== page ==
Believe it or not, but the 9th Circuit Court of Appeals recently upheld warrantless searches of people’s lap top computers by Department of Homeland Security Agents at the border. Under the decision, Agent had unbridled access to search laptop computers of people entering the United States regardless of whether they believed the individual had committed, was committing or would be committing a crime. In legalese we call that type of search one without “reasonable suspicion” or “probable cause.” It seems, however, that Congress is trying to better define the searches.
A new bill introduced to Congress last week reportedly limits the Department of Home Security, Customs and Border Patrol agents when searching your laptop, external hard drive or mobile device.
“I was deeply concerned to learn about the lack of protections individuals’ have when their electronic equipment is randomly seized,” Rep. Loretta Sanchez (D-CA), who introduced the bill, told Ars Technica. “With the passage of the Border Search Accountability Act of 2008, Americans will be able to travel with more peace of mind knowing that their data will be further protected and that there are stringent accountability measures in place for safeguarding their personal information.”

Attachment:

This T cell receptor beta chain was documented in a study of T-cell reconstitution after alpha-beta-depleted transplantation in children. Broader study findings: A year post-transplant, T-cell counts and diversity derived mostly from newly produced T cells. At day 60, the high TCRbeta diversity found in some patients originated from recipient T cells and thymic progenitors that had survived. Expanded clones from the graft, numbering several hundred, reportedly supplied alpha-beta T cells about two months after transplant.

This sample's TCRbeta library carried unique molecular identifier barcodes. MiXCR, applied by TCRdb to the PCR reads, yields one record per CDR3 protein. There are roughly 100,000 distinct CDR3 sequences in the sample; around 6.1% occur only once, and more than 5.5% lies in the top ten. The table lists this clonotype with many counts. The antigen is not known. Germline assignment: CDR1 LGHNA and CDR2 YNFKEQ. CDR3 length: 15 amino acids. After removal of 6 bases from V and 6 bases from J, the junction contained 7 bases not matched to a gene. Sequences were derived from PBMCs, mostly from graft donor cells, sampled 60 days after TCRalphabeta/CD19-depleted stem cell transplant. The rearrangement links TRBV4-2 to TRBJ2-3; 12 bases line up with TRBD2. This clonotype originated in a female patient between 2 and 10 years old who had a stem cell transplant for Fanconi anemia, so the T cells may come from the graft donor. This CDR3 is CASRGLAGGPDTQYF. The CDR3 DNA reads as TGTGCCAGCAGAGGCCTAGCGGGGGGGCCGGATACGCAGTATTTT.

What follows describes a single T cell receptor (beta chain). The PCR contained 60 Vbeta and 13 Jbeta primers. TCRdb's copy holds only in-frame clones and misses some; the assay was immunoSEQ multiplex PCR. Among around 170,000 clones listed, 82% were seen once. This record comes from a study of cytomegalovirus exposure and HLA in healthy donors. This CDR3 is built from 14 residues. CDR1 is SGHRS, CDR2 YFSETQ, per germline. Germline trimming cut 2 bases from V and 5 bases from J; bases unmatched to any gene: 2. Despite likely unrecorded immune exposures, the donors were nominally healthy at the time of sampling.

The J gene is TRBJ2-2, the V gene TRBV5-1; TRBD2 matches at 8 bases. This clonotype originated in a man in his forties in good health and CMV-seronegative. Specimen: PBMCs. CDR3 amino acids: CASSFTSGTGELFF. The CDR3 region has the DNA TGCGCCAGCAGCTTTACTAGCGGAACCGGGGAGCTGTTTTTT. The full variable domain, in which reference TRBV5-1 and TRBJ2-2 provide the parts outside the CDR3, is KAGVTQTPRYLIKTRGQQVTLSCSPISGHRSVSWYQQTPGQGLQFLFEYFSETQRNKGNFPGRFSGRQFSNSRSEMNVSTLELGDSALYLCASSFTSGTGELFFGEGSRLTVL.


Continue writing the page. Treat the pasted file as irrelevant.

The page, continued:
Unfortunately, the Bill does not make the searches more difficult to conduct. The 9th Circuit Judges noted that precedent already allows searches of 1) briefcases and luggage, 2) a purse, wallet, or pocket, 3) papers found in pockets, and 4) pictures, films, and other graphic material. They had no hesitation to extend it to lap top computers. There were attempts to limit the decision to the protection of the territorial integrity of the United States. While such searches would not appear to be legal within the country, courts have long recognized the government’s right to “protect its territorial integrity” by controlling the material passing across its borders.
I’m having a difficult time with this. The Patriot Act was passed to obstruct terrorism but i have seen prosecutors bootstrap that law onto cases where there wasn’t even a breath uttered about terrorism. I wouldn’t doubt an ambitious prosecutor’s efforts to use the 9th Circuit case to justify a search within the territory.
For those of you traveling abroad … leave the lap top at home.